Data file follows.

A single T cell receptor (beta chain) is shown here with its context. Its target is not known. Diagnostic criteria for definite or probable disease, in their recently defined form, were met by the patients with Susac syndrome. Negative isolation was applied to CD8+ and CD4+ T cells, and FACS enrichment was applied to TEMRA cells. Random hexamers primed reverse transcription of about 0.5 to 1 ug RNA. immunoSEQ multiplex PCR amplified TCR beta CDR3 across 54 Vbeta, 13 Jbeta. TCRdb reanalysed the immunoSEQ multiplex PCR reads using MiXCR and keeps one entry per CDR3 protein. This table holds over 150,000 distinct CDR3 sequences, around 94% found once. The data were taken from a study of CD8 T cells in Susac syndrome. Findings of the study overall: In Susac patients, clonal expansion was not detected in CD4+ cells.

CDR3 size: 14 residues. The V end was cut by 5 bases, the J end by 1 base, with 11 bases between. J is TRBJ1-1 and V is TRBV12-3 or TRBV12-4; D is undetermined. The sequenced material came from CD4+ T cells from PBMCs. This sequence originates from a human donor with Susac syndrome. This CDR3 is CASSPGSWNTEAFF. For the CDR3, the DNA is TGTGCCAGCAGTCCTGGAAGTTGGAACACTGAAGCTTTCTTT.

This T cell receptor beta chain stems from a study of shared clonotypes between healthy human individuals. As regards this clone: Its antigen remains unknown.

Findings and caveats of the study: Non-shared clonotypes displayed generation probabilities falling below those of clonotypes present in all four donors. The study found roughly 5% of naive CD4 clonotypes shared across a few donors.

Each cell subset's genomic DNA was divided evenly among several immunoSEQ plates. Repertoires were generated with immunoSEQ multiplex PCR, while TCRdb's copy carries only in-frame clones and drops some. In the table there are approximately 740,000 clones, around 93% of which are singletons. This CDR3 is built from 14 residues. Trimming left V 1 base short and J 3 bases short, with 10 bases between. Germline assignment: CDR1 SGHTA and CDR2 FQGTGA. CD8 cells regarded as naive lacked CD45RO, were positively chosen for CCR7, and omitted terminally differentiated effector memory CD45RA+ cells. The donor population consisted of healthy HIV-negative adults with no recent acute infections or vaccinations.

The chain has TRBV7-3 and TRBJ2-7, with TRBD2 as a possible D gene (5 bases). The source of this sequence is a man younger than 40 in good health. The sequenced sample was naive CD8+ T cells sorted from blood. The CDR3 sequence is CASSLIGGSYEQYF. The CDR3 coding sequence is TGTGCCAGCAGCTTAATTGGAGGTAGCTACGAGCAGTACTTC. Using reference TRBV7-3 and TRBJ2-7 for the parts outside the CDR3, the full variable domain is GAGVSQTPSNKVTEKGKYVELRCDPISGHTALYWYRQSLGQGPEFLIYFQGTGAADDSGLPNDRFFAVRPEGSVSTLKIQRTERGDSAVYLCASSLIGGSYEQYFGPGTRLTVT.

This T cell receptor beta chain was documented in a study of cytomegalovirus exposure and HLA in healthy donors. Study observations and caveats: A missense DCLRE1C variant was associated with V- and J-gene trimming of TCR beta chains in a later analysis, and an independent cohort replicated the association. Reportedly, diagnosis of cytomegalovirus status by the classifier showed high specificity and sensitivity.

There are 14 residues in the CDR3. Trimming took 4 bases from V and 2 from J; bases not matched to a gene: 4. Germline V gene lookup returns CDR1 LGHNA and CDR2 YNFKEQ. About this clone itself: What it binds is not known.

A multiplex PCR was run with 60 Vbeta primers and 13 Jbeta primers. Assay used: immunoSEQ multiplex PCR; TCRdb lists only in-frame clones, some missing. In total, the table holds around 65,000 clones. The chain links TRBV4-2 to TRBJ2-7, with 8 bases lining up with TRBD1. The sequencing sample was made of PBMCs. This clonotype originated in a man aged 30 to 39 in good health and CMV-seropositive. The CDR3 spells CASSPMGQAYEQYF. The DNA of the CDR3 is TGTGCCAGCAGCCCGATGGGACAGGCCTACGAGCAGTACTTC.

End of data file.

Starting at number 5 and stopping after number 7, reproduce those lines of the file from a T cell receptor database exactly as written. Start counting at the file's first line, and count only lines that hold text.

Each cell subset's genomic DNA was divided evenly among several immunoSEQ plates. Repertoires were generated with immunoSEQ multiplex PCR, while TCRdb's copy carries only in-frame clones and drops some. In the table there are approximately 740,000 clones, around 93% of which are singletons. This CDR3 is built from 14 residues. Trimming left V 1 base short and J 3 bases short, with 10 bases between. Germline assignment: CDR1 SGHTA and CDR2 FQGTGA. CD8 cells regarded as naive lacked CD45RO, were positively chosen for CCR7, and omitted terminally differentiated effector memory CD45RA+ cells. The donor population consisted of healthy HIV-negative adults with no recent acute infections or vaccinations.

The chain has TRBV7-3 and TRBJ2-7, with TRBD2 as a possible D gene (5 bases). The source of this sequence is a man younger than 40 in good health. The sequenced sample was naive CD8+ T cells sorted from blood. The CDR3 sequence is CASSLIGGSYEQYF. The CDR3 coding sequence is TGTGCCAGCAGCTTAATTGGAGGTAGCTACGAGCAGTACTTC. Using reference TRBV7-3 and TRBJ2-7 for the parts outside the CDR3, the full variable domain is GAGVSQTPSNKVTEKGKYVELRCDPISGHTALYWYRQSLGQGPEFLIYFQGTGAADDSGLPNDRFFAVRPEGSVSTLKIQRTERGDSAVYLCASSLIGGSYEQYFGPGTRLTVT.

This T cell receptor beta chain was documented in a study of cytomegalovirus exposure and HLA in healthy donors. Study observations and caveats: A missense DCLRE1C variant was associated with V- and J-gene trimming of TCR beta chains in a later analysis, and an independent cohort replicated the association. Reportedly, diagnosis of cytomegalovirus status by the classifier showed high specificity and sensitivity.